The Partiologist: Easter Egg Rosettes!

Easter Egg Rosettes!

It's been years since I've made rosette cookies.  Or maybe they're just called rosettes?  Do you even know what I'm talking about?  Chances are your mom or grandma made them but I doubt many of you have.  I came across the egg shaped rosette iron and colored powdered sugar, do I need to say more?

Easter Egg Rosettes!

Now do you remember what I'm talking about?

The crunchy little crispy cookie is called a rosette and comes in many shapes.

I've never really seen a rose shaped rosette now that I think about it.

Most of the time they are sprinkled with white powdered sugar, but the Wilton colored powdered sugar makes them perfect for Easter.

I'm going to use this pack of colored powdered sugar sooooo much!

I found it at Joann Fabrics and is made by Wilton, marketed for doughnuts.

Be sure to click on the photo to enlarge.

This is all you need to get started.

Each of the Wilton powdered sugar colored tubes has a sprinkle top.  Yay!

If you can't find the colored powdered sugar, you can make your own by adding powdered food color to regular powdered sugar.

Next mix up the rosette batter.  (Recipe Below)

Heat oil.

Dip iron in oil and remove.

Line a baking tray with a paper towel.

Next, dip the iron in the batter and then lower it into the hot oil.

Remove the rosette from the iron and place on paper towel and cool.

Have you ever sprinkled something with powdered sugar, only to have it melt away in seconds?

Worry no's the trick...

Use non melt powdered sugar as the base.

Yes, there is such a thing!

First sprinkle the egg with the non melt powdered sugar, then with the Wilton colored powdered sugar.


by The Partiologist
  • 1 cup flour
  • pinch of salt
  • 2 eggs
  • 2 tablespoons sugar
  • 2 tablespoons melted butter
  • 1 cup milk

Heat oil (370 - 400 degrees).
Before first use, immerse rosette iron in hot oil for a few seconds.
Remove and proceed with recipe.
Combine all ingredients and beat well.
Refrigerate batter for two hours.
Dip rosette iron into batter up to, but not over the top edge of iron.
Lower gently into hot oil and fry until golden brown.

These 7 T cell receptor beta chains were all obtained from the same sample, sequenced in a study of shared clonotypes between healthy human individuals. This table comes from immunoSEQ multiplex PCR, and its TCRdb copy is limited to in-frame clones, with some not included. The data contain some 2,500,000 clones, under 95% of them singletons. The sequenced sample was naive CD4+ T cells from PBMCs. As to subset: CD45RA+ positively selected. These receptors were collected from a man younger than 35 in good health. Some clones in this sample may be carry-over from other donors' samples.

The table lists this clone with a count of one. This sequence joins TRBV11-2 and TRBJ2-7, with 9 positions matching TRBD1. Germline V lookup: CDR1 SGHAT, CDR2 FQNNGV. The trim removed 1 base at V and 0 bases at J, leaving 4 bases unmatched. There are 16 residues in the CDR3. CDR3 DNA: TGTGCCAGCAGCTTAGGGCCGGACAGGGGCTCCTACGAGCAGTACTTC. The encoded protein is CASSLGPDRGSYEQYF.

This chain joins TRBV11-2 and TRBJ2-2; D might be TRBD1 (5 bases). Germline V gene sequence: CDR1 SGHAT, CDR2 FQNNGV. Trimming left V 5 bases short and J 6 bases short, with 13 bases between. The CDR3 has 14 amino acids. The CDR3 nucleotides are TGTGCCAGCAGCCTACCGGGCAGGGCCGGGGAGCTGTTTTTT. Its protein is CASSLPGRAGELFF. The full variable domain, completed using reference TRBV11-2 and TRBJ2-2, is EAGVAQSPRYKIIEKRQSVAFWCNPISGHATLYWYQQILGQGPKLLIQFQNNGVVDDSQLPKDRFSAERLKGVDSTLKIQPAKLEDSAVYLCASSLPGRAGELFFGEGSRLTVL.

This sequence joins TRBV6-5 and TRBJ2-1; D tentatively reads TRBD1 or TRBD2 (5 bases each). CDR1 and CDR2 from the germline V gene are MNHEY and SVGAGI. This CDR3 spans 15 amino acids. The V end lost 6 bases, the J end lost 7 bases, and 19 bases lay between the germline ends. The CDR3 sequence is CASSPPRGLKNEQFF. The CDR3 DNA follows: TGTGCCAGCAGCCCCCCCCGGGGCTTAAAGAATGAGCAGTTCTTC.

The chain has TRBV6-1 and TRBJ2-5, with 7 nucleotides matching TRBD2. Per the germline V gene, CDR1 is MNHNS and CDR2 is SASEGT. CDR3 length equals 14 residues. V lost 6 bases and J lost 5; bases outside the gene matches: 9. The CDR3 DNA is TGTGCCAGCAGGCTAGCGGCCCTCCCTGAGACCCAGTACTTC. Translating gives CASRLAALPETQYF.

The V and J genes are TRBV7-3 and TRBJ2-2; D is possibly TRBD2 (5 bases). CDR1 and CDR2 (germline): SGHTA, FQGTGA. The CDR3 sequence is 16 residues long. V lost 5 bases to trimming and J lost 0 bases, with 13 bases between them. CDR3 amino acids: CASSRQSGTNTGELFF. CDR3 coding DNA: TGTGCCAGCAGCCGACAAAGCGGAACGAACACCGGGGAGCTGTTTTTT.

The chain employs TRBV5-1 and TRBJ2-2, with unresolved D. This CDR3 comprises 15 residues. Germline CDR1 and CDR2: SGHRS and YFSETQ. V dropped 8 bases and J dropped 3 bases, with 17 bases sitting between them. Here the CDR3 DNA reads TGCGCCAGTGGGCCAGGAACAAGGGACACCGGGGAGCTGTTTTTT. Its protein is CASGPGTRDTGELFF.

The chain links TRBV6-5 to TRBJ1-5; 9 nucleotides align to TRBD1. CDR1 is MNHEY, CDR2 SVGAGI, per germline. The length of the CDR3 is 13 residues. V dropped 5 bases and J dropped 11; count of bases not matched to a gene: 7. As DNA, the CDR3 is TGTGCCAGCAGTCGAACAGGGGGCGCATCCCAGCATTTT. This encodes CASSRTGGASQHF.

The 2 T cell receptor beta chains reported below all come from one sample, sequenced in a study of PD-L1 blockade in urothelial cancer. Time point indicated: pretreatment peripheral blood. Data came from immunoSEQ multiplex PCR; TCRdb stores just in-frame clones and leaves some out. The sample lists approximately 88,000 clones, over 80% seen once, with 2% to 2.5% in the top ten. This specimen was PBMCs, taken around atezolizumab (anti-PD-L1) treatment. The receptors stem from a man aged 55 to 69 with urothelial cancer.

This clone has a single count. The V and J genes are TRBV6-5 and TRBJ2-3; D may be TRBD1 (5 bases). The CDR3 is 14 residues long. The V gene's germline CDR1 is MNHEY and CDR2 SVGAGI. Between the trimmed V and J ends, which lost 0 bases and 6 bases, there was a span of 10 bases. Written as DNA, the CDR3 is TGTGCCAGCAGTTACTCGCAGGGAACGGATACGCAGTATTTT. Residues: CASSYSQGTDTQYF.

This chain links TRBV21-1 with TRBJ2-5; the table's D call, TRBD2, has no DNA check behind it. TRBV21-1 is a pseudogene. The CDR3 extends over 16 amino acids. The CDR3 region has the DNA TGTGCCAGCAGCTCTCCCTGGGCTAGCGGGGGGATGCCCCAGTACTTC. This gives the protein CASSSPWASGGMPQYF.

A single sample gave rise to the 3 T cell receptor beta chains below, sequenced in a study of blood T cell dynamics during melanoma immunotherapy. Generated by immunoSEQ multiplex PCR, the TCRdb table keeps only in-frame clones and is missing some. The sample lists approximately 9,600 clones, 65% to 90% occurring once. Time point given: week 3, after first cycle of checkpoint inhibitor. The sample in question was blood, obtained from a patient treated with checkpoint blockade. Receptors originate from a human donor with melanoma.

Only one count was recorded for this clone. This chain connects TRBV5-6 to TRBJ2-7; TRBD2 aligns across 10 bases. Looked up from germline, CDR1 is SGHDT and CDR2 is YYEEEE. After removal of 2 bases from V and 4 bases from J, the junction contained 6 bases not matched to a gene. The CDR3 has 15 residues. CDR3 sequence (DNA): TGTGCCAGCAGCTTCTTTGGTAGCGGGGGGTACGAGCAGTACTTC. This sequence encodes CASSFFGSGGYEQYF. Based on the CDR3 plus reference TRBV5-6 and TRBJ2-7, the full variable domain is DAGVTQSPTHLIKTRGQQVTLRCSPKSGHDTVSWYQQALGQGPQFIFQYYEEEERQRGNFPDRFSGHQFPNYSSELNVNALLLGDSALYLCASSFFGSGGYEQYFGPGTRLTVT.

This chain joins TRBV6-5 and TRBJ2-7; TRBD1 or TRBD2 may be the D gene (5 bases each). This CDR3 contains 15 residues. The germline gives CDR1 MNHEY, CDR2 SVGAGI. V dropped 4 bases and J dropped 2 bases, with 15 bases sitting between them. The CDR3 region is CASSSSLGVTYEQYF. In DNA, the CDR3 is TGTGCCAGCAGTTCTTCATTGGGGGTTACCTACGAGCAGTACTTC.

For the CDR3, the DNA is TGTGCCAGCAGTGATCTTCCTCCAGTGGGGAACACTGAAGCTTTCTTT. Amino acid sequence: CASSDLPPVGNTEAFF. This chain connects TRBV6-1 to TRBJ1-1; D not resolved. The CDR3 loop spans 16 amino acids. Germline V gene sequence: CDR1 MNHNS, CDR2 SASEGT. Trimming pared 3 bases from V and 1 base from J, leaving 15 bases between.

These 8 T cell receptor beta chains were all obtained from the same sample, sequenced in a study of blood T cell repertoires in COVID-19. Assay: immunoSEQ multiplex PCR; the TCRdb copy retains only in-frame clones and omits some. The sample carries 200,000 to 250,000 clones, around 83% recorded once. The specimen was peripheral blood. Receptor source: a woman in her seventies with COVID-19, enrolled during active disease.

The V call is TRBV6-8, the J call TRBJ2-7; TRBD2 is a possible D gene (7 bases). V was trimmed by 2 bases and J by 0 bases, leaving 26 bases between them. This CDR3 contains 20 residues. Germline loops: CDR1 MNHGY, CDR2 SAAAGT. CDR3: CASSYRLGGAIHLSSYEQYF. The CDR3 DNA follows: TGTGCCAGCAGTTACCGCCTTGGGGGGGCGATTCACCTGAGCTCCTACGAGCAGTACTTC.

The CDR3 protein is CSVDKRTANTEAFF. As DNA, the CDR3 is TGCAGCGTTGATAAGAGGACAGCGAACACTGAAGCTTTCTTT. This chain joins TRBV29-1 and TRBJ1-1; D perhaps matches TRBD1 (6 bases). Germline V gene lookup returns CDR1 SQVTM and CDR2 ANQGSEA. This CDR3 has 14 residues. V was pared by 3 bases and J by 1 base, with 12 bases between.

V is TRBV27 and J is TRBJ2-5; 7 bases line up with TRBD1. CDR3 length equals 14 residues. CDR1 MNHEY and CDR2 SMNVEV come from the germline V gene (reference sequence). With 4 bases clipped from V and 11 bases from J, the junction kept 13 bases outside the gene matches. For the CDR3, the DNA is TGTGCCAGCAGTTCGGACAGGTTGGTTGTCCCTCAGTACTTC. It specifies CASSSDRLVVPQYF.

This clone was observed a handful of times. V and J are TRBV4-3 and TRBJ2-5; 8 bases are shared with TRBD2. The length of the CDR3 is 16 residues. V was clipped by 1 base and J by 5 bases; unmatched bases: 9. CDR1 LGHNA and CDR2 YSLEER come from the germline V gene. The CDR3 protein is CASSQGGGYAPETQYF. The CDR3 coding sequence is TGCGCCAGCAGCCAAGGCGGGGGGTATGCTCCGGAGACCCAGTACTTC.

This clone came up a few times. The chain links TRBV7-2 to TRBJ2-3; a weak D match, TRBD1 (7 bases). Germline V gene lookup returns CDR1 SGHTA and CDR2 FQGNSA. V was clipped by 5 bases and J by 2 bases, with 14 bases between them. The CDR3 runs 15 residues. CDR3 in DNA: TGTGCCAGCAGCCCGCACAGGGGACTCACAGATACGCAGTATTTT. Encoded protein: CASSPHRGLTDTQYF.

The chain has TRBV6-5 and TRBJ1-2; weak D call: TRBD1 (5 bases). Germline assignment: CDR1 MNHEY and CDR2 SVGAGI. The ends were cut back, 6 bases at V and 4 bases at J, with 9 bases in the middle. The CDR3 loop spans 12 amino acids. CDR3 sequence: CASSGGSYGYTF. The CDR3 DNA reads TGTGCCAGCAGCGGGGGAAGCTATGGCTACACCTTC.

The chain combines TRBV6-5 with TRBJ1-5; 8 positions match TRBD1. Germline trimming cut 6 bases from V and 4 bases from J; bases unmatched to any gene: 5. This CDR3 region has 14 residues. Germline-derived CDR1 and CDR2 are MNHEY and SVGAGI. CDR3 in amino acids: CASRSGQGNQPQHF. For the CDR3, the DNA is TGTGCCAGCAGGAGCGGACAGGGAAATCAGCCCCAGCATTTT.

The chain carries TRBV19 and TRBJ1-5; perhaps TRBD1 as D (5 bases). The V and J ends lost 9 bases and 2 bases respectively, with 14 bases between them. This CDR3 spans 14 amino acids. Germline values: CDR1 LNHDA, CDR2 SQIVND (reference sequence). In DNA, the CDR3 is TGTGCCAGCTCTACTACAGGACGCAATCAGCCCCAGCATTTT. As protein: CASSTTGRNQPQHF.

Remove rosette from oil, loosen from iron and drain on paper towels.
Rosettes will keep fresh and crisp for several weeks if stored in airtight container.
Serve sprinkled with powdered sugar.

Put these eggs in one basket!


  1. Wow, I haven't seen a rosette in years. I used to make them when I was younger and loved them. The Easter egg rosettes are so pretty. I can't wait to get some of that colored powdered sugar.

    1. I know right? They brought back so many great memories, thanks!

  2. OMGosh. I remember making and loving these crunchy treats. I think I still have a few molds and the stick somewhere in the back of the Baking goods shelves. MUST FIND. MUST PIN to give these another try. Can't wait. I wish I had the EGG but I don't see me buying it for just the Easter season. Again, THANK YOU AND GOOD JOB.

    1. They were so fun to make, I do hope you get out those molds! Thanks for the sweet comment!

  3. Kim, I just left a comment but forgot to ask. Did you also buy the seller's BUNNY form? I'm very interested in getting the bunny but worry that there are no intersecting lines to hold the form, once cooked, together. I'm afraid it would be only the outline and thus would break very easily. Would appreciate advice or comments about that. (the egg looks very sturdy)

    1. I did see the bunny mold, however I only bought the egg. I'm not sure but I would think the bunny would work too because once they're fried they are crispy. Hope this helps!

  4. Yes, I know about Rosettes! They are absolutely delicious. These are so beautiful. Thank you for sharing.❤❤ Christine

    1. I knew I would bring back some great memories, they are delicious for sure! Thanks Christine :)


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